• New construction on or at the boundary of two or more properties (section 1 of the Act);
  • Work to existing party walls or party structures (section 2 of the Act); and
  • Excavation adjacent to a building or structure of an adjoining owner (section 6 of the Act), subject to the following specific requirements relating to depth and proximity of the excavation:
    • If the excavation is within a distance three metres (measured horizontally) of an adjoining owner’s building, and any part of the excavation will extend lower than the adjoining owner’s foundations; or
    • If the excavation is within six metres of an adjoining owner’s building and any part of the excavation would meet a line drawn downwards at a 45-degree angle from the base of the adjoining owner’s foundations.

Specific examples of such works are given in the official DCLG explanatory booklet relating to the Act and include:

  • Building a new wall or structure at the boundary of two properties;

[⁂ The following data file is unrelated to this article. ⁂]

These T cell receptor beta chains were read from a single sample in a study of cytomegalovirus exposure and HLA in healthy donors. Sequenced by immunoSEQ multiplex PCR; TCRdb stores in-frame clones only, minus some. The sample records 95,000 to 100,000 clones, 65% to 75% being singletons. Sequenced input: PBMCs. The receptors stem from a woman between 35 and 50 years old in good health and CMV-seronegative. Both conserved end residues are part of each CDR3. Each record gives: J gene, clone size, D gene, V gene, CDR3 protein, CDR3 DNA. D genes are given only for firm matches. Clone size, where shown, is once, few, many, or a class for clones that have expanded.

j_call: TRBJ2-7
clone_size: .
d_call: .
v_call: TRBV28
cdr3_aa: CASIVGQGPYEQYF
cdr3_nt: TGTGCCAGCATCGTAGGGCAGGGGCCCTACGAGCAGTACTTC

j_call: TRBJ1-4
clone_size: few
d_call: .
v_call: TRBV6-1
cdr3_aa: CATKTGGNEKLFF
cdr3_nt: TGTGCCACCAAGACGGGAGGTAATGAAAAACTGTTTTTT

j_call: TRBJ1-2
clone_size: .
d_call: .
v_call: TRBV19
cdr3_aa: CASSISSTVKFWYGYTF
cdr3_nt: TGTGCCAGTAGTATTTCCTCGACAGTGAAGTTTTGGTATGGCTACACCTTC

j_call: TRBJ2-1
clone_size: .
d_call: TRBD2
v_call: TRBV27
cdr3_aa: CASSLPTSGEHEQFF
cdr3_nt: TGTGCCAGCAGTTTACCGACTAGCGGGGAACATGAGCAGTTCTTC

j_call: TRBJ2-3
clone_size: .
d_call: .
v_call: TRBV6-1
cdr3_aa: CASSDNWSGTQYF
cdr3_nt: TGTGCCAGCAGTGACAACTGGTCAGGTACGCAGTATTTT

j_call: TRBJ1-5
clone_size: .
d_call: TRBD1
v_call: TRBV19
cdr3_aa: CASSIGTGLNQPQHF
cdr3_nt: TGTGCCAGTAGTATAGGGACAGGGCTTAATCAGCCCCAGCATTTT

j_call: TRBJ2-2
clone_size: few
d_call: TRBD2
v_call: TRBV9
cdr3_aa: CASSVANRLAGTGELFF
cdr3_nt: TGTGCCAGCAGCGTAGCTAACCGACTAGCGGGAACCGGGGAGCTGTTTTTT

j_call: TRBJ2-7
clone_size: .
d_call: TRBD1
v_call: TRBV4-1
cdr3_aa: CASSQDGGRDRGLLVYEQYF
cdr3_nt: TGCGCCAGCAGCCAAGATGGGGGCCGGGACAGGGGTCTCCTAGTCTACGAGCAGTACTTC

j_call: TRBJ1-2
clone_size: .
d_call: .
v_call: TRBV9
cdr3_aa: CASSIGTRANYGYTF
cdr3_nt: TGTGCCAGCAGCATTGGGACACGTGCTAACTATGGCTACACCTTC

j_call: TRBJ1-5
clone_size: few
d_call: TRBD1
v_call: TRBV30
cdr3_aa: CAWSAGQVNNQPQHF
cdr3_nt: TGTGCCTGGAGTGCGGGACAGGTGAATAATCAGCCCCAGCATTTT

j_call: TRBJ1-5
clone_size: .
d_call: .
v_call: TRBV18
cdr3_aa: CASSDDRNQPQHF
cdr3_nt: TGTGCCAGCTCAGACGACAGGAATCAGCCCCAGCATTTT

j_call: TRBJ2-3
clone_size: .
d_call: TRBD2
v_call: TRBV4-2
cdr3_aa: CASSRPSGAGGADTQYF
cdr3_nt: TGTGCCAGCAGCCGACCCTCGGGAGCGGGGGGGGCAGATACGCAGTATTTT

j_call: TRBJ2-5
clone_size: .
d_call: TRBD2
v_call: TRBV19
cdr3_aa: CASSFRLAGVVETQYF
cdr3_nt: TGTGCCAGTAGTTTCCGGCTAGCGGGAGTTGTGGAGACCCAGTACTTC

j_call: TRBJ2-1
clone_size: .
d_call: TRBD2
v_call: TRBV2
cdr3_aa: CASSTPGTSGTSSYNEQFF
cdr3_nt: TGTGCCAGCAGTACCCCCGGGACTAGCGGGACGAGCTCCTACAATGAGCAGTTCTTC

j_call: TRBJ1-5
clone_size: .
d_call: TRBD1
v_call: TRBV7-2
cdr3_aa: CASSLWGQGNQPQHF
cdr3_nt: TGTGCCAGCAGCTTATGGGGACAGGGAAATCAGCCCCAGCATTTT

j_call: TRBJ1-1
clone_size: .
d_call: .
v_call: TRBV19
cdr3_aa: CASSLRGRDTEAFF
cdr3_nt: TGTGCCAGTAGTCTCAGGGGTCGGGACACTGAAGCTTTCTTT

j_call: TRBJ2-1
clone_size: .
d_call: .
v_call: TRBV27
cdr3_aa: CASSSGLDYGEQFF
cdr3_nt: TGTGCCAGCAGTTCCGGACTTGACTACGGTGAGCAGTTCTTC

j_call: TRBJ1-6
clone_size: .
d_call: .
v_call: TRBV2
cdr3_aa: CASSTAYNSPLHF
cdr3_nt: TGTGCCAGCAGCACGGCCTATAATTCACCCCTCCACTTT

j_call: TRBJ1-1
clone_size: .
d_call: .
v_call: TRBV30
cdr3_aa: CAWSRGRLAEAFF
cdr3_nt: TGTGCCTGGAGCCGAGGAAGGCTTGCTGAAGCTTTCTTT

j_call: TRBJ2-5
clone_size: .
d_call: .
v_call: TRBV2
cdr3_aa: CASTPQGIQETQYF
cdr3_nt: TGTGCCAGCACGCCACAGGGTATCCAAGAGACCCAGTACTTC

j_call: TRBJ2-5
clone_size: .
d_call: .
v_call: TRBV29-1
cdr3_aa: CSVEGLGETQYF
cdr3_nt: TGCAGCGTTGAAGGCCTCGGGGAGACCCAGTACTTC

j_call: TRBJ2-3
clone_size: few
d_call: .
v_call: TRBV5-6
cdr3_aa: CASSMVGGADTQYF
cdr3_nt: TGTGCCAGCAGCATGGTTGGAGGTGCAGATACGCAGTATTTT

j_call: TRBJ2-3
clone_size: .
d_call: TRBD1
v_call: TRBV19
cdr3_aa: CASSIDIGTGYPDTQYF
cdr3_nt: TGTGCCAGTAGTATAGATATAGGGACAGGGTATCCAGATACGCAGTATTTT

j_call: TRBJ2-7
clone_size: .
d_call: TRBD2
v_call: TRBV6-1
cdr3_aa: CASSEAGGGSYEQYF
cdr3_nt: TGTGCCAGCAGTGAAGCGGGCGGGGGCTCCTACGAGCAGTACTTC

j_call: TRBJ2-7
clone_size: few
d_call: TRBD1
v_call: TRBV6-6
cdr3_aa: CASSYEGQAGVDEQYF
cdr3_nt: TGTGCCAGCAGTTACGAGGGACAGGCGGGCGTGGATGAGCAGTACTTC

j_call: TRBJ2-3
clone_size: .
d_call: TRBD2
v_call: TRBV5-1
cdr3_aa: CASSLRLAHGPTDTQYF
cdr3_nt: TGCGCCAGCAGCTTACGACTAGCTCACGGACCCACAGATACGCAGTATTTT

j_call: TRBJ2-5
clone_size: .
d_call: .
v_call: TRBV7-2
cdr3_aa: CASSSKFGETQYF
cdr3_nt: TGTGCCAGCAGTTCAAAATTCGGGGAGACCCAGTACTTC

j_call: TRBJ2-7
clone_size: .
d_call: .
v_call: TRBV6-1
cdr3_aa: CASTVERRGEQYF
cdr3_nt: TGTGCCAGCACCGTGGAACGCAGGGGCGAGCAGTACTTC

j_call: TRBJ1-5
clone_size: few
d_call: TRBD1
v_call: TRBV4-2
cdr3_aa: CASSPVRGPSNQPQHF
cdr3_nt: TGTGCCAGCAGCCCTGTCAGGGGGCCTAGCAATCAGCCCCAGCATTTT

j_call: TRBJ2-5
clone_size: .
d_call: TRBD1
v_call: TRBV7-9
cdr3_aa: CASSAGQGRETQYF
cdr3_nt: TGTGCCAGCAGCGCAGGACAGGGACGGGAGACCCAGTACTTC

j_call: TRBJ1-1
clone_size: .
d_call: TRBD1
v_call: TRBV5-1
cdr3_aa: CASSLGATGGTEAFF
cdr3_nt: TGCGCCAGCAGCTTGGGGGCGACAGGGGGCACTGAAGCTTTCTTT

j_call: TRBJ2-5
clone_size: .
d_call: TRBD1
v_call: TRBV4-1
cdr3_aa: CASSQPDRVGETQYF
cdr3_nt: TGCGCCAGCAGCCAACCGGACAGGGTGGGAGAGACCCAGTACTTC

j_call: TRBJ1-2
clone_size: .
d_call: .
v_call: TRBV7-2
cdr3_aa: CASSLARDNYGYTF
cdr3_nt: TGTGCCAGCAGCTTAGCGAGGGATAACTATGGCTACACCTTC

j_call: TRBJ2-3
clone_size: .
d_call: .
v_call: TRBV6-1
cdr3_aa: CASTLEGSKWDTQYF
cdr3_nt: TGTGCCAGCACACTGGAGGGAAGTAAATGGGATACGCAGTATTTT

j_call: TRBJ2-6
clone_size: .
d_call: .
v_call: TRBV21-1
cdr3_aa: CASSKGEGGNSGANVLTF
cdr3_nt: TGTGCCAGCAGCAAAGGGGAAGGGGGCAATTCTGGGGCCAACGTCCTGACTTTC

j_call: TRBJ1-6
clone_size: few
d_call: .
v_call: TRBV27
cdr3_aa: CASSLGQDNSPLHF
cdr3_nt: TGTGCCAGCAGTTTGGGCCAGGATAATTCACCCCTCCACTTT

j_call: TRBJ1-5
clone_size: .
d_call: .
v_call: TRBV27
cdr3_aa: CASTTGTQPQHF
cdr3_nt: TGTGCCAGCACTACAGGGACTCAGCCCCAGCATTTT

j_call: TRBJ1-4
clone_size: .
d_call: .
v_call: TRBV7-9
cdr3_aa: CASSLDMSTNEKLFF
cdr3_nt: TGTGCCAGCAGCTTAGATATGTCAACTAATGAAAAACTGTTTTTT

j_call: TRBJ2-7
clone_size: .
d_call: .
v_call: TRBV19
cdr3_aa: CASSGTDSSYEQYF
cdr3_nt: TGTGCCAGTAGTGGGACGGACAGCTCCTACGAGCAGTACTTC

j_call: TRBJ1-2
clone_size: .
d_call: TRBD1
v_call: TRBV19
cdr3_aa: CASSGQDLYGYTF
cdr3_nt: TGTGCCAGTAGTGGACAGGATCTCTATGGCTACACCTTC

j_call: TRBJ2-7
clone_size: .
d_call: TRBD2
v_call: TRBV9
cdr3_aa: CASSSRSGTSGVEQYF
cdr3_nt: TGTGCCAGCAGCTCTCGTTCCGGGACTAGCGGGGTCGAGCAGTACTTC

• Repairs to or rebuilding a party wall; and
  • Cutting into a party wall, for example as part of a loft or basement conversion.

The key concepts are defined within section 20 of the Act.

“Owner” includes any person, company or other body holding the freehold title, or holding a leasehold title for a period exceeding one year, or a party under contract to purchase such a freehold or leasehold title, and also includes any party entitled to receive rents or profits from the property. This means that there may be more than one owner of a single property.

“Adjoining Owner” means any owner or occupier of land adjoining that of the building owner.